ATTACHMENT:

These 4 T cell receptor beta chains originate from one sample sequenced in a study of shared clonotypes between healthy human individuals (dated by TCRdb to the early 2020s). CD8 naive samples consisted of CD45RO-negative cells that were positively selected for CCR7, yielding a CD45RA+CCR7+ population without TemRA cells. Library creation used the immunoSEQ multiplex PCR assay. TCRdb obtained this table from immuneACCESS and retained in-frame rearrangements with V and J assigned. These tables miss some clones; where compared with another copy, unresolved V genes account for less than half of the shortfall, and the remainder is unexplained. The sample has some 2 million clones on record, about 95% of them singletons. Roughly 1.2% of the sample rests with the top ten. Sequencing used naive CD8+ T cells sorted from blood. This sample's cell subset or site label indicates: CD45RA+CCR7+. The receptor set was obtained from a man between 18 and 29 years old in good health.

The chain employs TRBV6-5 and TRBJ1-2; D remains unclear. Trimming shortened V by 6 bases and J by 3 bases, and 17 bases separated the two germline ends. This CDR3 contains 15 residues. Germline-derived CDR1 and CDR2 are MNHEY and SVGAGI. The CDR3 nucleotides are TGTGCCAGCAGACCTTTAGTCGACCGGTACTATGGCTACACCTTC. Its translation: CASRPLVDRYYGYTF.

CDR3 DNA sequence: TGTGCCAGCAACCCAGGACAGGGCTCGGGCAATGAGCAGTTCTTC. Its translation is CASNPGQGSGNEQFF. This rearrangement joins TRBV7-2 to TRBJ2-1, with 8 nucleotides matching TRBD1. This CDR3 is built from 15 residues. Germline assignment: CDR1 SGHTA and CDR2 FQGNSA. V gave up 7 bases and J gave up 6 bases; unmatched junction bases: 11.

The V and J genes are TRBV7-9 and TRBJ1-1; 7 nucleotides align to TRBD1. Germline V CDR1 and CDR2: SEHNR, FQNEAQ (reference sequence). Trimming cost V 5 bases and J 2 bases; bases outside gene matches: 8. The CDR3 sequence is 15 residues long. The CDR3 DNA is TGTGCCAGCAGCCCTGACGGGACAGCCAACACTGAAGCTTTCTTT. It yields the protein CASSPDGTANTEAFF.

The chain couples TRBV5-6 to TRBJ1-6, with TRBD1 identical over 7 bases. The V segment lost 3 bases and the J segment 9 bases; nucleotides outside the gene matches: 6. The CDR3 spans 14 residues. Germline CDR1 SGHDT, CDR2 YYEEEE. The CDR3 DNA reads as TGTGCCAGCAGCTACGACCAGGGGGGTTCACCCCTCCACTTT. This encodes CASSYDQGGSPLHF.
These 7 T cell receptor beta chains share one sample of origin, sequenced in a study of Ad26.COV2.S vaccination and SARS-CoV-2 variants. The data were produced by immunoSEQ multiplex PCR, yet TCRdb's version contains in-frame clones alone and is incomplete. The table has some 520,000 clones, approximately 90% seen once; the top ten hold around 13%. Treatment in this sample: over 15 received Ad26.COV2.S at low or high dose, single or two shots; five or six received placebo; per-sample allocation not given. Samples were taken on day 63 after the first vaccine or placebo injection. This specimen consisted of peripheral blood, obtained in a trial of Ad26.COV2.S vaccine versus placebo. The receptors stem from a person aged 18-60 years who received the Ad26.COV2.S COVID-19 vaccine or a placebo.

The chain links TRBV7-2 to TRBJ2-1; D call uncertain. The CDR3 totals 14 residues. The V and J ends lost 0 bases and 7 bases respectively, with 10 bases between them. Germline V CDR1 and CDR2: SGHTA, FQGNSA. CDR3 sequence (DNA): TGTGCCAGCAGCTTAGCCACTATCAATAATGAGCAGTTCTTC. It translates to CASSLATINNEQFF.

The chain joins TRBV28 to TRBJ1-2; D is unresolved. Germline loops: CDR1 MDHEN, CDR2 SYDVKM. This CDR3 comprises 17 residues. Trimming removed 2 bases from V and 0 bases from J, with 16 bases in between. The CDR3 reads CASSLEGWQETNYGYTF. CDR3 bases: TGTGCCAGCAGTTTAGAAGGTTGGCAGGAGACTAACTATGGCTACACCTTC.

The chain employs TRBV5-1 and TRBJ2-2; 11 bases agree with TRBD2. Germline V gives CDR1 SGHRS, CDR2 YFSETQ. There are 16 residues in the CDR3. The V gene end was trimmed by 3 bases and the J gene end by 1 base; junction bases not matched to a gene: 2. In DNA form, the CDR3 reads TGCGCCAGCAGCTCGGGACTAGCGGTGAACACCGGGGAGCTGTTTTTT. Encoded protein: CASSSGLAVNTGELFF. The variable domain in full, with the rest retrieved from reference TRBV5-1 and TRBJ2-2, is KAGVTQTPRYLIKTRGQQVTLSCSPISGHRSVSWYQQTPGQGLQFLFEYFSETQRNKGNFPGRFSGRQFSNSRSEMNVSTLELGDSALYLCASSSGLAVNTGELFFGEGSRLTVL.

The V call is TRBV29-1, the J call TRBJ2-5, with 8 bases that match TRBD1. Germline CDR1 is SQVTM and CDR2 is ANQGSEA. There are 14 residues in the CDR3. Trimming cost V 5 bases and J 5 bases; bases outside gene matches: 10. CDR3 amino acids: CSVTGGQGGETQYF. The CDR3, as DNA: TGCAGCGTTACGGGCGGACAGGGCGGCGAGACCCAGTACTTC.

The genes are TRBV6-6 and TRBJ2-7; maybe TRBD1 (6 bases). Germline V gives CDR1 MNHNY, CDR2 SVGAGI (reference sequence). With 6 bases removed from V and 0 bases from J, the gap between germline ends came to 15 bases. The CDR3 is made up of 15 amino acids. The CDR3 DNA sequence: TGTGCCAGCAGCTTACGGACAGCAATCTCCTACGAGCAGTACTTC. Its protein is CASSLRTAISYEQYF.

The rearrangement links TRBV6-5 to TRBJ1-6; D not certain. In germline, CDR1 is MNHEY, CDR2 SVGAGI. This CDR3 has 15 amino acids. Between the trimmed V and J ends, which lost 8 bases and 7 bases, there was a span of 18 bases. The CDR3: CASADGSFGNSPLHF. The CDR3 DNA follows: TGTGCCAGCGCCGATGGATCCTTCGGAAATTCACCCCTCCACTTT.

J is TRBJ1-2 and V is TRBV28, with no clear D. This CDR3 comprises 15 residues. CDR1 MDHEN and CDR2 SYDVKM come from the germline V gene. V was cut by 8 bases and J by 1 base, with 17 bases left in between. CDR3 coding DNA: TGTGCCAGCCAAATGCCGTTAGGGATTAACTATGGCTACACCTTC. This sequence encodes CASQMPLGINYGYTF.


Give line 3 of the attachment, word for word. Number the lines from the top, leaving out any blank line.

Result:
CDR3 DNA sequence: TGTGCCAGCAACCCAGGACAGGGCTCGGGCAATGAGCAGTTCTTC. Its translation is CASNPGQGSGNEQFF. This rearrangement joins TRBV7-2 to TRBJ2-1, with 8 nucleotides matching TRBD1. This CDR3 is built from 15 residues. Germline assignment: CDR1 SGHTA and CDR2 FQGNSA. V gave up 7 bases and J gave up 6 bases; unmatched junction bases: 11.